In verse 7, G-d informs Moses, ‘I have indeed seen the suffering of My people in Egypt. I have heard how they cry out because of what their slave-drivers [do], and I am aware of their pain.”

Netziv asserts that the Israelites certainly believed in the imminence of the redemption, since G-d’s current actions are a response to their desperate cries for Divine intervention!

At first glance, Netziv’s position is difficult : G-d merely states that He “has heard how they cry out because of what their slave-drivers to, and I am aware of their pain.”  Is there anywhere in this passage indicating that the Israelites consciously called out to G-d, engaged in Tefillah?

Re-wind Required

Netziv’s assertion has its roots in his commentary in Ch. 2 of Sefer Shmot:

A long time then passed, and the king of Egypt died. The Israelites were groaning because of their subjugation. When they cried out because of their slavery, their pleas went up before God.
God heard their cries, and He remembered His covenant with Abraham, Isaac and Jacob.

A question that preoccupies many commentators, including Netziv, is:  Why, if the King of Egypt died, are the Israelites now “groaning because of their servitude?” Why not a sigh of relief?

On the day of Pharaoh’s death, Netziv explains, the Israelites had a “day off” while the Egyptians mourned.  Until now, the Israelites were so overwhelmed with their work, they did not have the time to contemplate, to assess their plight.  Their brief vacation offered a rare opportunity to reflect on their seemingly endless state of servitude;  For the Netziv, the Torah’s report ויזעקו – they cried out – reflects not a spontaneous cry stemming from the immediate anguish of the work, but a reflective, contemplative Tefillah in the framework of communal prayer.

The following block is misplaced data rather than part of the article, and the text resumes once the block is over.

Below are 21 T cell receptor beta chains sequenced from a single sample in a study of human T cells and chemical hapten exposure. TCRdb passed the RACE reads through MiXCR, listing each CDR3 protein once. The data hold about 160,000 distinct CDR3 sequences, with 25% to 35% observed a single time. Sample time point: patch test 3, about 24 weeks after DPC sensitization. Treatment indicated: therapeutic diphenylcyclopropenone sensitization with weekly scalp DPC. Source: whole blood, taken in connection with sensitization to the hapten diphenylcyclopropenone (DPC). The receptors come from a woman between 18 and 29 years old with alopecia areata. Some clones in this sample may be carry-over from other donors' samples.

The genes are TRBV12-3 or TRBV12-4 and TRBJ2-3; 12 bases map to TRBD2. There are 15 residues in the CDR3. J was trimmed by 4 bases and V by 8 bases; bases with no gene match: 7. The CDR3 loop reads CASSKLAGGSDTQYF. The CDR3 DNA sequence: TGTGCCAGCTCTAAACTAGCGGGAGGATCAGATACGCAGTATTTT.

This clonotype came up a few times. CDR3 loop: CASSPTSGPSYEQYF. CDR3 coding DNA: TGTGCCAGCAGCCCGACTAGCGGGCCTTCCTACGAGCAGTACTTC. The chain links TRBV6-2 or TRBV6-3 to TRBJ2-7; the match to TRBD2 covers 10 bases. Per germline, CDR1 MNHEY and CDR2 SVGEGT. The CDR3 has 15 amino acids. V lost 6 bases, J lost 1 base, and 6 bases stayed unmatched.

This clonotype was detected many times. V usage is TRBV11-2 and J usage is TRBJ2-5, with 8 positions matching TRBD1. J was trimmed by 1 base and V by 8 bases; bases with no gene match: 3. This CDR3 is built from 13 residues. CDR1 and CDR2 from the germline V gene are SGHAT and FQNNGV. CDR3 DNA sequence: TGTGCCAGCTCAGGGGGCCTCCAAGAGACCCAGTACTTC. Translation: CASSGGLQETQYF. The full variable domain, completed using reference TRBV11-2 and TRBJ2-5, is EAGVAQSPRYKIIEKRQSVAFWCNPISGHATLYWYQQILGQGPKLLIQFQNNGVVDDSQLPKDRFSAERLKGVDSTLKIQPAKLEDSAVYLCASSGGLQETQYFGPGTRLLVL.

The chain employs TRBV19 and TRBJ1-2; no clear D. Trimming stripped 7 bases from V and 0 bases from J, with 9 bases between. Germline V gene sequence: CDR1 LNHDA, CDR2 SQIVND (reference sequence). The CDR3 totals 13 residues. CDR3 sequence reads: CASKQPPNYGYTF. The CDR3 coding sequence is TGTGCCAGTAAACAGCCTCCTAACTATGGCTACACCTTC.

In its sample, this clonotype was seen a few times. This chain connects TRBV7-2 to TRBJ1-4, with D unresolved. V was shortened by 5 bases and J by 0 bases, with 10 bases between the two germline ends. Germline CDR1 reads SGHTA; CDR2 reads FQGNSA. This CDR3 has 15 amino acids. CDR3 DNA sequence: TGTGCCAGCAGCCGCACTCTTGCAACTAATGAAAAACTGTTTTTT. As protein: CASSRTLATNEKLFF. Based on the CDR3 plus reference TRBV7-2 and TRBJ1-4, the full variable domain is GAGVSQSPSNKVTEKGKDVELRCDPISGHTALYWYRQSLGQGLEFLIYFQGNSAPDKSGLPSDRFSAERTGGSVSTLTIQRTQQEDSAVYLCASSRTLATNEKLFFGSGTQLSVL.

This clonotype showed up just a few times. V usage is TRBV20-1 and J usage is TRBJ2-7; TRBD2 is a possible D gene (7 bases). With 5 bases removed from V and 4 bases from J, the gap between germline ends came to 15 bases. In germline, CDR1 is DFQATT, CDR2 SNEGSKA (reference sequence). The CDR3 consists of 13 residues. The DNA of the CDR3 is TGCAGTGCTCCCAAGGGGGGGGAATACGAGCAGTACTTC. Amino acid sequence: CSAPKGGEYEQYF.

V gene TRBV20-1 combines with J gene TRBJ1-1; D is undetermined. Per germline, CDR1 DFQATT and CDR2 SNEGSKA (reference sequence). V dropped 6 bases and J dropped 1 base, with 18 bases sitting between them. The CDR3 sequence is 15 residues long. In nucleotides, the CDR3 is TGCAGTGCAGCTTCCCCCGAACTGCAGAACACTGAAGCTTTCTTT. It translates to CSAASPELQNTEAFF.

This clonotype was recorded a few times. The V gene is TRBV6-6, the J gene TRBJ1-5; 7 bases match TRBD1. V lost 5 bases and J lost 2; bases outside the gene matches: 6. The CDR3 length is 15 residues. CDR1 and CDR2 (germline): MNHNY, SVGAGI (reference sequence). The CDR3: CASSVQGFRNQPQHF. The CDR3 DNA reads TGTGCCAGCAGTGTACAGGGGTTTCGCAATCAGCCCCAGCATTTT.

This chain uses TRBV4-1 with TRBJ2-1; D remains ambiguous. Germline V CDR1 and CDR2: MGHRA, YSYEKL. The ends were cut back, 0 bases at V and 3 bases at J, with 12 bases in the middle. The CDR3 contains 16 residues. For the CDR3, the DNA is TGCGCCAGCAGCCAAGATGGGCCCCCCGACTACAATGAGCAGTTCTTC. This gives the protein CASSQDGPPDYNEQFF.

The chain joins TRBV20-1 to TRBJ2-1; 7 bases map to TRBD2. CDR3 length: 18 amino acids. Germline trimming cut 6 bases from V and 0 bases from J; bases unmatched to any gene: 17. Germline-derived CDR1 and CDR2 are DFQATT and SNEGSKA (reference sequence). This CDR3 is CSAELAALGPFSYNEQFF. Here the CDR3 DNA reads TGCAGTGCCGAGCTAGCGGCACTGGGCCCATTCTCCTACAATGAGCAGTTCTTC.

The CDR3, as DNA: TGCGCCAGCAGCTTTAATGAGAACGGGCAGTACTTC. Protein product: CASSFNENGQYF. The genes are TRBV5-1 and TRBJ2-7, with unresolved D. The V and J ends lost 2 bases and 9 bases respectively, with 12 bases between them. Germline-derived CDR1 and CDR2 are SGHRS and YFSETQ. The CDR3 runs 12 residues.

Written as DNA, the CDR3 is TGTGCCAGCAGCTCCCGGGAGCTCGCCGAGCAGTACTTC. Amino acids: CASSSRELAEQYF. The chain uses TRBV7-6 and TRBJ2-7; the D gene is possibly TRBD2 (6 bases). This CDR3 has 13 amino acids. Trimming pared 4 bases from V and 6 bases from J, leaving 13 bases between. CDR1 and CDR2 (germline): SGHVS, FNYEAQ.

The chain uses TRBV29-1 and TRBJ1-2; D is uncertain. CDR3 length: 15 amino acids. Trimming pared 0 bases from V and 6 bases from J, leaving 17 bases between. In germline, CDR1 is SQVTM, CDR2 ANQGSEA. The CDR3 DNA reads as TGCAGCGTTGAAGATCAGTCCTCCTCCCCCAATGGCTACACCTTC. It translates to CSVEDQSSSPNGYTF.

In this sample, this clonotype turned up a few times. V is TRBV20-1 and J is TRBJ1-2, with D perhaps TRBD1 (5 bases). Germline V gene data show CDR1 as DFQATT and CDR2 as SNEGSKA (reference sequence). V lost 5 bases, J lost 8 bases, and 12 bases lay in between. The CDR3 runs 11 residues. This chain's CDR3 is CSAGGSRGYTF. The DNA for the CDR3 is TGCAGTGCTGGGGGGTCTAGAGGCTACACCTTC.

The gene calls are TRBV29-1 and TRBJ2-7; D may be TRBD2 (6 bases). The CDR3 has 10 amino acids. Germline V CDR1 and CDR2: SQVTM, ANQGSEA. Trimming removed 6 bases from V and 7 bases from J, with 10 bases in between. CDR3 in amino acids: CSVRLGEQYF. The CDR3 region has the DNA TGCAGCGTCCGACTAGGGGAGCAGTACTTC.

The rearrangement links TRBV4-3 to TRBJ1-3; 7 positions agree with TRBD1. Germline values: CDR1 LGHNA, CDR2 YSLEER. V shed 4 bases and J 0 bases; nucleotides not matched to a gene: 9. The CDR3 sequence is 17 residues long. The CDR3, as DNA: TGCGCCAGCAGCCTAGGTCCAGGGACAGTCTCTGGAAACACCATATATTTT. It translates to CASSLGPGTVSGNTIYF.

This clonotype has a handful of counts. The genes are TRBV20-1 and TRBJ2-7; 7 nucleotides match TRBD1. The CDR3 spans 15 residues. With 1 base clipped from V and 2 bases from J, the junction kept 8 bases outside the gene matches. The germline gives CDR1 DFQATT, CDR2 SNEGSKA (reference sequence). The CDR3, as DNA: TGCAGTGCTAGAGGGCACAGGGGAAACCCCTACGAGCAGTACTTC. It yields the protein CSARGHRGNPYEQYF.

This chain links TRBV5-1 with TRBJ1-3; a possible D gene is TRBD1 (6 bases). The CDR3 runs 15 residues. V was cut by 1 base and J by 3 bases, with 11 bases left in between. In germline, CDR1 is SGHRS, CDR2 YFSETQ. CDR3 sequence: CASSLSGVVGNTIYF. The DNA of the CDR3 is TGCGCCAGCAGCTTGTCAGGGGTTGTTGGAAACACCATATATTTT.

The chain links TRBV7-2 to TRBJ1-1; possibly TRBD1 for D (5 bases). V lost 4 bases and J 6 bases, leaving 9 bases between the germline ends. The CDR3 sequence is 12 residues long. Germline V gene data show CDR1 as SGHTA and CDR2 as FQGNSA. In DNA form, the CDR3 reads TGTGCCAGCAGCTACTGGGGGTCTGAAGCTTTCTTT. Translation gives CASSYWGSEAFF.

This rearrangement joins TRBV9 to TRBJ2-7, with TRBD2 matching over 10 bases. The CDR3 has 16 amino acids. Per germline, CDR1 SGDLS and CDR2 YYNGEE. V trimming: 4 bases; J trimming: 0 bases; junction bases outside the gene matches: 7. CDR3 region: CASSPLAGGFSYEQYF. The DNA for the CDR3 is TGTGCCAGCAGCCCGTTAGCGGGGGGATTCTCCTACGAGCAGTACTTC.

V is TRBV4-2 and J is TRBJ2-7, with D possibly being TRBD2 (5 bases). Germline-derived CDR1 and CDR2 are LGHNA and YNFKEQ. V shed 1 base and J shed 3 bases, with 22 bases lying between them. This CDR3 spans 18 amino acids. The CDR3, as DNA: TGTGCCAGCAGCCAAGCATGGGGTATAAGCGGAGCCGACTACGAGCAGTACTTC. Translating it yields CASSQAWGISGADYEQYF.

In Chapter 3, when G-d reports to Moses that He has heard the cries of the Jewish people, he presumably informs Moses of their heartfelt prayers for redemption.   Netziv thus concludes that Moses could not have been questioning the people’s belief in the redemption per se.

Moses: An Unlikely Leader?

“His concern was that they would not accept him as a messenger of G-d,” Netziv explains, “because they did not know him as a great person in Torah or tradition from the forefathers; in his youth, Moses grew up in the King’s palace, and as soon as he went to seek out his fellow Jews and see what they were experiencing, he killed the Egyptian and quickly fled to Midian.”

Moses feared that his run to Midian had been perceived as a flight from  עיקר קדושת ישראל – the essential holiness of the Jewish people.  Moses sensed that he would be viewed as having abandoned his fundamental identification with his people.  Aaron, who served continuously as a prophet since then, would surely garner more support!

How do the signs address Moses’ concern?

The Staff

‘What is that in your hand?’ asked God.

‘A staff.’  ‘Throw it on the ground.’

When [Moses] threw it on the ground, it turned into a snake, and Moses ran away from it.  God said to Moses, ‘Reach out and grasp its tail.’ When [Moses] reached out and grasped [the snake], it turned back into a staff in his hand.
‘This is so that they will believe that God appeared to you,’ [He said]. ‘The God of their fathers, the God of Abraham, Isaac and Jacob.’

Netziv takes note of the shift in the Torah’s terminology regarding Moses’ hand: